Mercedes Drops Plans to Bring 2017 Diesel Models to US

Jason Siu
by Jason Siu

Mercedes has canceled plans to bring diesels to the U.S. for the 2017 model year, but the German automaker hasn’t decided whether it will exit the U.S. diesel market entirely.

Daimler AG confirmed to Automotive News it has dropped plans to seek U.S. approval to sell 2017 Mercedes-Benz diesel models. The company is currently under investigation by the U.S. Justice Department, Environmental Protection Agency (EPA), California Air Resources Board (CARB) and a prosecutor in Stuttgart, Germany, into possible emissions tampering on Mercedes-Benz diesel vehicles. Last month, the automaker said the investigations could lead to significant penalties and recalls.

SEE ALSO: Dieselgate’s Next Victim Could be Mercedes

Mercedes could still opt to seek 2017 certification at a later date, but diesel vehicles in the U.S. last year accounted for less than one percent of sales, so it’s unlikely Mercedes will move forward.

As a result of Volkswagen’s massive Dieselgate scandal, other automakers are questioning whether they want to continue selling diesel vehicles in the U.S.

[Source: Automotive News]

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Jason Siu
Jason Siu

Jason Siu began his career in automotive journalism in 2003 with Modified Magazine, a property previously held by VerticalScope. As the West Coast Editor, he played a pivotal role while also extending his expertise to Modified Luxury & Exotics and Modified Mustangs. Beyond his editorial work, Jason authored two notable Cartech books. His tenure at saw him immersed in the daily news cycle, yet his passion for hands-on evaluation led him to focus on testing and product reviews, offering well-rounded recommendations to AutoGuide readers. Currently, as the Content Director for VerticalScope, Jason spearheads the content strategy for an array of online publications, a role that has him at the helm of ensuring quality and consistency across the board.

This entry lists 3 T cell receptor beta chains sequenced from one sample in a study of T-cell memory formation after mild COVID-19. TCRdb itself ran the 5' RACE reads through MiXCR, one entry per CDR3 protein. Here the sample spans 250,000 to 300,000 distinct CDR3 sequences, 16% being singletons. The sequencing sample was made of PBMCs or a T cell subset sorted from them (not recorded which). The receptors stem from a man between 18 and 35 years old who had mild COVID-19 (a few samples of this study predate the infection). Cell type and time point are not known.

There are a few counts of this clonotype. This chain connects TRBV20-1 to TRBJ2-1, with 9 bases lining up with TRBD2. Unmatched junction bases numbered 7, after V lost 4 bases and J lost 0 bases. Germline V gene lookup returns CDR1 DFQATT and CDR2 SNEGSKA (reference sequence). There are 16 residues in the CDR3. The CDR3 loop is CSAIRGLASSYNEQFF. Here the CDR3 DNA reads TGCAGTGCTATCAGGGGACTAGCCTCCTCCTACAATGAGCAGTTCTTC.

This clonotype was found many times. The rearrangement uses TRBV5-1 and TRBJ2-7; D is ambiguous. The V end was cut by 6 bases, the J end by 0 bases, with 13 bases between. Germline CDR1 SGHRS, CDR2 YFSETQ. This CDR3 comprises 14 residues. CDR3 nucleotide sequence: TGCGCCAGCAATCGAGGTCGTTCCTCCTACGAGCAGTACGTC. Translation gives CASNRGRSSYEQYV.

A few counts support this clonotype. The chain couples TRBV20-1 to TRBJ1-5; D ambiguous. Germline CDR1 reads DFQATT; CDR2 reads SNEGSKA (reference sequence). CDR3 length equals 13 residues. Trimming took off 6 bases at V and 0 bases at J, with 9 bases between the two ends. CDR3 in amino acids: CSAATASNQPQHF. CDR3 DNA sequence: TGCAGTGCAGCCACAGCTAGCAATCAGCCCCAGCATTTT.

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  • Jim Joplin Jim Joplin on May 11, 2017

    I have owned two MB diesels ('81 300D and '93 250TD) both are still running around town and look like new. I currently own a '14 Porsche Cayenne diesel. It is easily the most competent road vehicle I have ever driven. Smooth, quiet, quicker than stink, and gets a very reliable 30 MPG on the highway (about 25 around town). Check the specs. I've started it cold in my garage and there is no diesel smell even, much less any smoke. Porsche and Bosch is about to pay me a lot of $$ for some reason. The USA is missing the boat on the efficiency of the modern turbo-charged diesel. Thank you EPA. I'll just keep my diesel as long as it runs.

  • Aircommuter Aircommuter on May 11, 2017

    I have been driving and working on MB diesels since 1974, picked up 2 in Germany under the European delivery program, one was for use at the 1976 winter Olympics in Innsbruck. We are always so far behind in this country, they are pushing electric cars, which are coal and natural gas cars with less than 40% efficiency in making electricity. I find it interesting how the Texas senator who was asking the CEO from how could they betray and lie to the American public, which is what the government does on a daily basis. I hate hypocrits.

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    • Aircommuter Aircommuter on May 25, 2017

      I am not happy with anyone who cheats or lies, the problem is we are listening to liars/ cheaters saying someone else is doing the same thing. Sounds like you do not know much about CARB as they are biggest liars and crooks around. I have watched them enact all kinds of rules just to line their own pockets and get sales tax and license fees into state coffers using the trucks as a tool to force the consumers to pay. Check out you will see what they do, they are a totally unnecessary department making money for Governor Browns train set legacy plan. They are even regulating fuel hose and lawn mowers, as keep busy work, it was proven years ago that roadside laser detectors could take care of polluting vehicles, but they did not want to give up their high paying jobs and great retirement. They are a cliche from UCLA run by the same person since it was started I can't imagine someone could think any testing by them could be trusted. They have a guy who was the lead scientist that got his PHD from and online source, the director knew about it and when someone blew the whistle they demoted him but kept the legislation in place from his so-called research.